(Bloomberg) -- The debt-limit deal would rein in spending on some federal government services but barely dents the roughly $20 trillion in combined budget deficits projected over the next decade.

The agreement between President Joe Biden and House Speaker Kevin McCarthy reached Saturday won’t dramatically shift the nation’s finances because it mostly takes a slice — out of a slice — of the budget known as discretionary spending. 

The Congressional Budget Office scored the bill as cutting the deficit by $1.53 trillion over a decade, almost entirely because of discretionary spending caps. It will be months before the deal’s outline leads to final decisions on funding for individual agencies and programs. But the deal, on which the House intends to vote Wednesday, provides a glimpse of what is to come.

Here’s what is taking shape so far:

Budget Caps

The agreement caps non-defense discretionary spending at just below current levels. Those accounts are a relatively small part of the total budget but include funding for the environment, scientific research, the Justice Department and much more. At a time of 5% annual inflation that means there’s not enough money next year to sustain the same federal government services outside national security areas.

Even in defense, there would likely have to be some selective trims, since the 3.3% increase that the White House and Republican negotiators settled on, and which Biden put in his annual budget request, is also less than the inflation rate. 

Both defense and non-defense would then get a 1% increase in 2025, again well below inflation. Republicans had pushed for a decade of tight 1% increases to overall discretionary spending, but the White House refused.

The CBO said more than $550 billion in additional spending would be cut if four additional years of spending targets in the bill are enforced by Congress.

Entitlement Programs

The deal doesn’t touch most of the fast-growing entitlement programs like Medicare, Social Security or Medicaid, which represent the bulk of the budget — as seen in the chart below showing the breakdown for fiscal year 2022.

The deal would also impose new restrictions for the Agriculture Department’s food stamp program — or Supplemental Nutrition Assistance Program — for 50- to 54-year-olds with no job or dependents. But the Biden administration won agreement for exceptions making it easier to qualify for veterans, homeless people and young adults just emerging from foster care. The CBO said Tuesday that the changes overall would actually increase spending on net by $2.1 billion over a decade and increase the number of people on food stamps by 78,000 on average, or about 0.2%.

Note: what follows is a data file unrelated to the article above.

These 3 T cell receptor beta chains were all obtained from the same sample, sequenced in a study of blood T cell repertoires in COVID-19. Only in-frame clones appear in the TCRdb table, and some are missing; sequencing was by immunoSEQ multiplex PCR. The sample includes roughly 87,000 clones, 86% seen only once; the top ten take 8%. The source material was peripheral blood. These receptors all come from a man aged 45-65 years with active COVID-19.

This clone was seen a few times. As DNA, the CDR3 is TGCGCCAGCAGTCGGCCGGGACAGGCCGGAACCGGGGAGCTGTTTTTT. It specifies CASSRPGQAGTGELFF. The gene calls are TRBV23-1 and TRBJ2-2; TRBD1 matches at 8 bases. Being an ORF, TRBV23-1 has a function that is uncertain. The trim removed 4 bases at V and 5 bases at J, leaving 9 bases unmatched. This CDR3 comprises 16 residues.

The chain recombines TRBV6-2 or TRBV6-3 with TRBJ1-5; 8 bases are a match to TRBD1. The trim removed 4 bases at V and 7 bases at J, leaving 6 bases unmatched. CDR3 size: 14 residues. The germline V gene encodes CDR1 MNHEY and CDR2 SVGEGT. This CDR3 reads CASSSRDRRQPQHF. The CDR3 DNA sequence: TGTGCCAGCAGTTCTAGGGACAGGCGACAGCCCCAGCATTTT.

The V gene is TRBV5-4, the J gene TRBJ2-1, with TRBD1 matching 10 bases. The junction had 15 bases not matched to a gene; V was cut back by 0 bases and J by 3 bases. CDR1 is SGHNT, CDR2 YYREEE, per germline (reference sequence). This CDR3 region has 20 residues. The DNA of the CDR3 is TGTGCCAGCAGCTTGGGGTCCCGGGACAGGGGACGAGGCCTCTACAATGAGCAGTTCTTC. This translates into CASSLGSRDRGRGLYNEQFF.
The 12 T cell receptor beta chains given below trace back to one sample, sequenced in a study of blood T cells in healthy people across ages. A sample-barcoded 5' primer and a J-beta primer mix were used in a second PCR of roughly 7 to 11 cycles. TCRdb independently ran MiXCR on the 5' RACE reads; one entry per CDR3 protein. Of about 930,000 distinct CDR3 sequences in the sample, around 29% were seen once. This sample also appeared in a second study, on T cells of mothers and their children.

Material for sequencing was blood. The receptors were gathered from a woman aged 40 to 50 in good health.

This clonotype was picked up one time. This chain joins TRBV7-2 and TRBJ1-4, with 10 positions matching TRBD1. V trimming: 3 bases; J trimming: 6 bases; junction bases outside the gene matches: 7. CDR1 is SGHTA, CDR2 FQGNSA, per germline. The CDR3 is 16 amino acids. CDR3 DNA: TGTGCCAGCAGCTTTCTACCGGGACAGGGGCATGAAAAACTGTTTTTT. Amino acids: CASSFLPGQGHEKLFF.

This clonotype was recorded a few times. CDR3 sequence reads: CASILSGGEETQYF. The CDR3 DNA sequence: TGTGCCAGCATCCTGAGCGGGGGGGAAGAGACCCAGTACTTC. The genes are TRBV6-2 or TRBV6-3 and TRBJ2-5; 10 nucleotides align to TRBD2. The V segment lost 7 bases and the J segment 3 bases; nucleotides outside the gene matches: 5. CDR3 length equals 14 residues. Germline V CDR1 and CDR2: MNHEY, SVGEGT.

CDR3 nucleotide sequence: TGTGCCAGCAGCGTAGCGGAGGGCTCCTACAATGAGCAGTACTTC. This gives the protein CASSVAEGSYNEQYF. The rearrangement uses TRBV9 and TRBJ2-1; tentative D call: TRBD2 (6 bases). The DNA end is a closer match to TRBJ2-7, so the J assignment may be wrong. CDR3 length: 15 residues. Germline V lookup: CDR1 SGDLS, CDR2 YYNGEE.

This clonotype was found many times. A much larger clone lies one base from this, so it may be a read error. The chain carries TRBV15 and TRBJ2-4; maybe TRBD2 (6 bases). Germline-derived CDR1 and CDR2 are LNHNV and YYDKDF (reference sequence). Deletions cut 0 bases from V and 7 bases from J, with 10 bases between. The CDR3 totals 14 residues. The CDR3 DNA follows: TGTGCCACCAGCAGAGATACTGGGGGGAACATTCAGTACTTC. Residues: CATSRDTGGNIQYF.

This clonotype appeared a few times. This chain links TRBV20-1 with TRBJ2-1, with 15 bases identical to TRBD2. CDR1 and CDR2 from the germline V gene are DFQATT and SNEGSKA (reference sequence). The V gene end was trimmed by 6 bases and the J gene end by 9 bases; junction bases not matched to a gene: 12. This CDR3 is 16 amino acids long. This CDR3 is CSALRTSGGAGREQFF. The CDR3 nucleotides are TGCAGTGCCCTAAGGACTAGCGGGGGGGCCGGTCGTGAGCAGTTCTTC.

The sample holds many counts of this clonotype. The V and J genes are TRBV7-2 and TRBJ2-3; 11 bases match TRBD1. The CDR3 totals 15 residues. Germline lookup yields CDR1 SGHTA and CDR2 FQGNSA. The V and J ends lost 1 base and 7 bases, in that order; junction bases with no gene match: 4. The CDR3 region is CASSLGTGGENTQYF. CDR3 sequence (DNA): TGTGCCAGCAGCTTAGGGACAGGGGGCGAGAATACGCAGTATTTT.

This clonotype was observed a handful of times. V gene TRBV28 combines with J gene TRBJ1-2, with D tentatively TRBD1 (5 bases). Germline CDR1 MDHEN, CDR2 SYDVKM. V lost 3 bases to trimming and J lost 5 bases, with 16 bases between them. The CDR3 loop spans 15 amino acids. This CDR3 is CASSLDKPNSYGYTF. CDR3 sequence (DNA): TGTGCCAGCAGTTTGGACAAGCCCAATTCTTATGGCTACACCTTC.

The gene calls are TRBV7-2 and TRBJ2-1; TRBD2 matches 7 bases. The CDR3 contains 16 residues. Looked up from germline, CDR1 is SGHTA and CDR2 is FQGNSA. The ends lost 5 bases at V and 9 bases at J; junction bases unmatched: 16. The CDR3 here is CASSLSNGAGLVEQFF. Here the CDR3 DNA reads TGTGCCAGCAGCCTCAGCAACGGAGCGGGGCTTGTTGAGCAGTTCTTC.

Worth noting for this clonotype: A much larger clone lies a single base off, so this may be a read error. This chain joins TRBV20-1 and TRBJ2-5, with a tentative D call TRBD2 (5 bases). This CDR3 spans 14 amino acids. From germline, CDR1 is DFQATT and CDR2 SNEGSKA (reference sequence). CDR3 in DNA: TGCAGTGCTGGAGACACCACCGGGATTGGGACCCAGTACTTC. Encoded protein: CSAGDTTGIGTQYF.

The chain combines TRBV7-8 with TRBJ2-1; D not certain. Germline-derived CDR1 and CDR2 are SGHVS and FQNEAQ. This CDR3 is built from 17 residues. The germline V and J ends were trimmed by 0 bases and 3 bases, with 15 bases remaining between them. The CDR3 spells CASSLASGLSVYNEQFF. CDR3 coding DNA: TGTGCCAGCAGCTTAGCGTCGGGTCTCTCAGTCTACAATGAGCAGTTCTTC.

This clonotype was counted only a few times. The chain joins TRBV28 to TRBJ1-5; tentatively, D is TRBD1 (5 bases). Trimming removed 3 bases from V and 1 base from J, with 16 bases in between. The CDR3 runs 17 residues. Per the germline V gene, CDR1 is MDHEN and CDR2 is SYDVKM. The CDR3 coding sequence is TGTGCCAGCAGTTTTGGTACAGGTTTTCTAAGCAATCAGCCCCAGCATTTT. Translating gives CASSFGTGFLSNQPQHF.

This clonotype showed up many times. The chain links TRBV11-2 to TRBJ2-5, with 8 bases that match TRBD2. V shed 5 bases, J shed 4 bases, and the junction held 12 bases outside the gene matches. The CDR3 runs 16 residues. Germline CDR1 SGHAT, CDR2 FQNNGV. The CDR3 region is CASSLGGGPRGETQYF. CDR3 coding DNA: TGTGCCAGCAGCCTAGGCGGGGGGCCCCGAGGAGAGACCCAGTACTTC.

Read More: Debt Deal Clears Crucial Hurdle, Setting Up Wednesday House Vote

Student loan borrowers, however, will have to start paying their loans again 60 days after June 30th, formally ending the pandemic-era pause. Yet the White House had already indicated a plan to end the pause in that time frame, so CBO didn’t score that provision as saving any money. The bill also does not rescind Biden’s broader student loan relief now being challenged in the Supreme Court.

IRS, Covid

Biden’s team agreed to cut $21 billion over a decade from Internal Revenue Service enforcement and $28 billion from previous coronavirus spending, which the White House says will help hold domestic agencies to a virtual spending freeze next year. That represents a compromise as House Republicans sought to cancel all unobligated Covid relief spending and most of the $80 billion allocated to the IRS in Biden’s Inflation Reduction Act. But only some of those cuts are in the bill; the rest are expected later on as part of the appropriations bills as part of a handshake agreement.

The deal would avert a default that was seen as potentially catastrophic for the US economy, but would only modestly trim spending and borrowing. CBO had projected before the deal $6.4 trillion in spending and a $1.57 trillion deficit next year; the bill would reduce spending and deficits next year by about $70 billion, per CBO.

The final tally of winners and losers won’t be known until Congress completes the annual appropriations process later this year. And the deal includes a new plan to cut spending across the board by 1% if Congress fails to enact regular appropriations bills, meaning that nearly every agency would be affected, especially as costs continue to rise because of inflation.

But Marc Goldwein at Committee for a Responsible Federal Budget says the deal could reduce inflationary pressures by dampening economic growth.

“Let’s say it reduces deficits by $75 billion the first year - that’s about 0.3% of the economy which could reduce inflationary pressure by a quarter point,” he said.

--With assistance from Erik Wasson and Ana Monteiro.

(Updates with chart.)

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